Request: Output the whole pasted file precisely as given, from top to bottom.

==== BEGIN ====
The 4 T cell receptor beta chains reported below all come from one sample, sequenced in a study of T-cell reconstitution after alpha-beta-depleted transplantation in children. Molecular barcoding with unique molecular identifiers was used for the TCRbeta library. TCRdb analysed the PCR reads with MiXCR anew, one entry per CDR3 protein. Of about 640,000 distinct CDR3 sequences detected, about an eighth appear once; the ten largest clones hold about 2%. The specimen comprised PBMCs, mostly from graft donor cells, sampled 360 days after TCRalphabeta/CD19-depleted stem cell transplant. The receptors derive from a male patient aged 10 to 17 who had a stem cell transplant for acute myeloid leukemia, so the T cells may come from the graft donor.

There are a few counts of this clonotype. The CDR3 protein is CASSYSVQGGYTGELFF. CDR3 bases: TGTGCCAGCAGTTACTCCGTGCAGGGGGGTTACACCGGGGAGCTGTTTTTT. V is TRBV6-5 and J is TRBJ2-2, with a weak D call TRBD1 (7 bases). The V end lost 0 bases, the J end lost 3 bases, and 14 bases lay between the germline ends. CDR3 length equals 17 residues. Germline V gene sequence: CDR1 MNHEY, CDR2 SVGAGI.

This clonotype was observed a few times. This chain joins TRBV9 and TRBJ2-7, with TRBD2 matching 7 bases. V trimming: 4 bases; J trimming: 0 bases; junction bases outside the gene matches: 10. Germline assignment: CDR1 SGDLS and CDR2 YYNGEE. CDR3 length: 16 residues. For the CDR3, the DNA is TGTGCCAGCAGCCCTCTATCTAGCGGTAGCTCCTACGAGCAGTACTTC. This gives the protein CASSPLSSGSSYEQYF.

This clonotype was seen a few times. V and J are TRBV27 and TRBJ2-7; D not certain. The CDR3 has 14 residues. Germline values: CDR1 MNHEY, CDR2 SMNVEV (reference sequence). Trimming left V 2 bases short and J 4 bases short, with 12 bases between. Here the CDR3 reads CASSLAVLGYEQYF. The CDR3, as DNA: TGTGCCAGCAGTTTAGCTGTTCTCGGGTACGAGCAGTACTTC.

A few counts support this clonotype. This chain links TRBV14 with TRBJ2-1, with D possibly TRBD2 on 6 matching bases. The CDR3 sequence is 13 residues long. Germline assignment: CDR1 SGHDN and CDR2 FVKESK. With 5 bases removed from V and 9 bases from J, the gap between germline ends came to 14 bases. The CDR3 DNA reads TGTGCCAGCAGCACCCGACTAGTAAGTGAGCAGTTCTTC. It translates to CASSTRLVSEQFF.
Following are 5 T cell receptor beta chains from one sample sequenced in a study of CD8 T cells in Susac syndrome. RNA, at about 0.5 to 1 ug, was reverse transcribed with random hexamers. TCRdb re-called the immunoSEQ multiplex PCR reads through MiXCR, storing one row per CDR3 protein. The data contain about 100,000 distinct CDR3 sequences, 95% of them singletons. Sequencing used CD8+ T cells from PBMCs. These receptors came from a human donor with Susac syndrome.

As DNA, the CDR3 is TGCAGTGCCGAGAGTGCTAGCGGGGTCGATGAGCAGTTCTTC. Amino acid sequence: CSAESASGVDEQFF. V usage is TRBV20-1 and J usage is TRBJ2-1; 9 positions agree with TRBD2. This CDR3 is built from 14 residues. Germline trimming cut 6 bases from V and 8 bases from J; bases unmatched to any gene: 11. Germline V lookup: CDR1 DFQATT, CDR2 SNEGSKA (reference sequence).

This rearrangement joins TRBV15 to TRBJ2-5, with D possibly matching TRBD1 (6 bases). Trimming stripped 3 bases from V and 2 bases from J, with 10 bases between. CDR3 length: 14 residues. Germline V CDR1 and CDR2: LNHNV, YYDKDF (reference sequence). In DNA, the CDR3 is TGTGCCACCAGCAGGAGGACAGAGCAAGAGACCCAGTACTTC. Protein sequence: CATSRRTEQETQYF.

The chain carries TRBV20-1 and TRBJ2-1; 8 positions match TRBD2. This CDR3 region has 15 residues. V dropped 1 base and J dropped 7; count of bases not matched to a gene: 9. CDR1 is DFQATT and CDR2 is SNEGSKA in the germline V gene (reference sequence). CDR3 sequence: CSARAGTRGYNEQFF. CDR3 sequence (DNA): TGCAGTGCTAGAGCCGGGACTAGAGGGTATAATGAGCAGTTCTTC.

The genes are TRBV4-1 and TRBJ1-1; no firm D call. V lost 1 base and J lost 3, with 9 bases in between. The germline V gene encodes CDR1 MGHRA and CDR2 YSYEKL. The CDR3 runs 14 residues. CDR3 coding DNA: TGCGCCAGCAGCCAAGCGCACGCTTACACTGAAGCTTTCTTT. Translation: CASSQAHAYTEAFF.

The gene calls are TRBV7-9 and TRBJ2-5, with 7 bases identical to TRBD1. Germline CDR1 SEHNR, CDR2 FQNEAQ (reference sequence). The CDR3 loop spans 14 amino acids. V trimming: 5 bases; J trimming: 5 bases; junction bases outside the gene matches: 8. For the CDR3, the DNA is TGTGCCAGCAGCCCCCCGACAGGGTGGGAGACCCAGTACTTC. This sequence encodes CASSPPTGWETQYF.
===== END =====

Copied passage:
The 4 T cell receptor beta chains reported below all come from one sample, sequenced in a study of T-cell reconstitution after alpha-beta-depleted transplantation in children. Molecular barcoding with unique molecular identifiers was used for the TCRbeta library. TCRdb analysed the PCR reads with MiXCR anew, one entry per CDR3 protein. Of about 640,000 distinct CDR3 sequences detected, about an eighth appear once; the ten largest clones hold about 2%. The specimen comprised PBMCs, mostly from graft donor cells, sampled 360 days after TCRalphabeta/CD19-depleted stem cell transplant. The receptors derive from a male patient aged 10 to 17 who had a stem cell transplant for acute myeloid leukemia, so the T cells may come from the graft donor.

There are a few counts of this clonotype. The CDR3 protein is CASSYSVQGGYTGELFF. CDR3 bases: TGTGCCAGCAGTTACTCCGTGCAGGGGGGTTACACCGGGGAGCTGTTTTTT. V is TRBV6-5 and J is TRBJ2-2, with a weak D call TRBD1 (7 bases). The V end lost 0 bases, the J end lost 3 bases, and 14 bases lay between the germline ends. CDR3 length equals 17 residues. Germline V gene sequence: CDR1 MNHEY, CDR2 SVGAGI.

This clonotype was observed a few times. This chain joins TRBV9 and TRBJ2-7, with TRBD2 matching 7 bases. V trimming: 4 bases; J trimming: 0 bases; junction bases outside the gene matches: 10. Germline assignment: CDR1 SGDLS and CDR2 YYNGEE. CDR3 length: 16 residues. For the CDR3, the DNA is TGTGCCAGCAGCCCTCTATCTAGCGGTAGCTCCTACGAGCAGTACTTC. This gives the protein CASSPLSSGSSYEQYF.

This clonotype was seen a few times. V and J are TRBV27 and TRBJ2-7; D not certain. The CDR3 has 14 residues. Germline values: CDR1 MNHEY, CDR2 SMNVEV (reference sequence). Trimming left V 2 bases short and J 4 bases short, with 12 bases between. Here the CDR3 reads CASSLAVLGYEQYF. The CDR3, as DNA: TGTGCCAGCAGTTTAGCTGTTCTCGGGTACGAGCAGTACTTC.

A few counts support this clonotype. This chain links TRBV14 with TRBJ2-1, with D possibly TRBD2 on 6 matching bases. The CDR3 sequence is 13 residues long. Germline assignment: CDR1 SGHDN and CDR2 FVKESK. With 5 bases removed from V and 9 bases from J, the gap between germline ends came to 14 bases. The CDR3 DNA reads TGTGCCAGCAGCACCCGACTAGTAAGTGAGCAGTTCTTC. It translates to CASSTRLVSEQFF.
Following are 5 T cell receptor beta chains from one sample sequenced in a study of CD8 T cells in Susac syndrome. RNA, at about 0.5 to 1 ug, was reverse transcribed with random hexamers. TCRdb re-called the immunoSEQ multiplex PCR reads through MiXCR, storing one row per CDR3 protein. The data contain about 100,000 distinct CDR3 sequences, 95% of them singletons. Sequencing used CD8+ T cells from PBMCs. These receptors came from a human donor with Susac syndrome.

As DNA, the CDR3 is TGCAGTGCCGAGAGTGCTAGCGGGGTCGATGAGCAGTTCTTC. Amino acid sequence: CSAESASGVDEQFF. V usage is TRBV20-1 and J usage is TRBJ2-1; 9 positions agree with TRBD2. This CDR3 is built from 14 residues. Germline trimming cut 6 bases from V and 8 bases from J; bases unmatched to any gene: 11. Germline V lookup: CDR1 DFQATT, CDR2 SNEGSKA (reference sequence).

This rearrangement joins TRBV15 to TRBJ2-5, with D possibly matching TRBD1 (6 bases). Trimming stripped 3 bases from V and 2 bases from J, with 10 bases between. CDR3 length: 14 residues. Germline V CDR1 and CDR2: LNHNV, YYDKDF (reference sequence). In DNA, the CDR3 is TGTGCCACCAGCAGGAGGACAGAGCAAGAGACCCAGTACTTC. Protein sequence: CATSRRTEQETQYF.

The chain carries TRBV20-1 and TRBJ2-1; 8 positions match TRBD2. This CDR3 region has 15 residues. V dropped 1 base and J dropped 7; count of bases not matched to a gene: 9. CDR1 is DFQATT and CDR2 is SNEGSKA in the germline V gene (reference sequence). CDR3 sequence: CSARAGTRGYNEQFF. CDR3 sequence (DNA): TGCAGTGCTAGAGCCGGGACTAGAGGGTATAATGAGCAGTTCTTC.

The genes are TRBV4-1 and TRBJ1-1; no firm D call. V lost 1 base and J lost 3, with 9 bases in between. The germline V gene encodes CDR1 MGHRA and CDR2 YSYEKL. The CDR3 runs 14 residues. CDR3 coding DNA: TGCGCCAGCAGCCAAGCGCACGCTTACACTGAAGCTTTCTTT. Translation: CASSQAHAYTEAFF.

The gene calls are TRBV7-9 and TRBJ2-5, with 7 bases identical to TRBD1. Germline CDR1 SEHNR, CDR2 FQNEAQ (reference sequence). The CDR3 loop spans 14 amino acids. V trimming: 5 bases; J trimming: 5 bases; junction bases outside the gene matches: 8. For the CDR3, the DNA is TGTGCCAGCAGCCCCCCGACAGGGTGGGAGACCCAGTACTTC. This sequence encodes CASSPPTGWETQYF.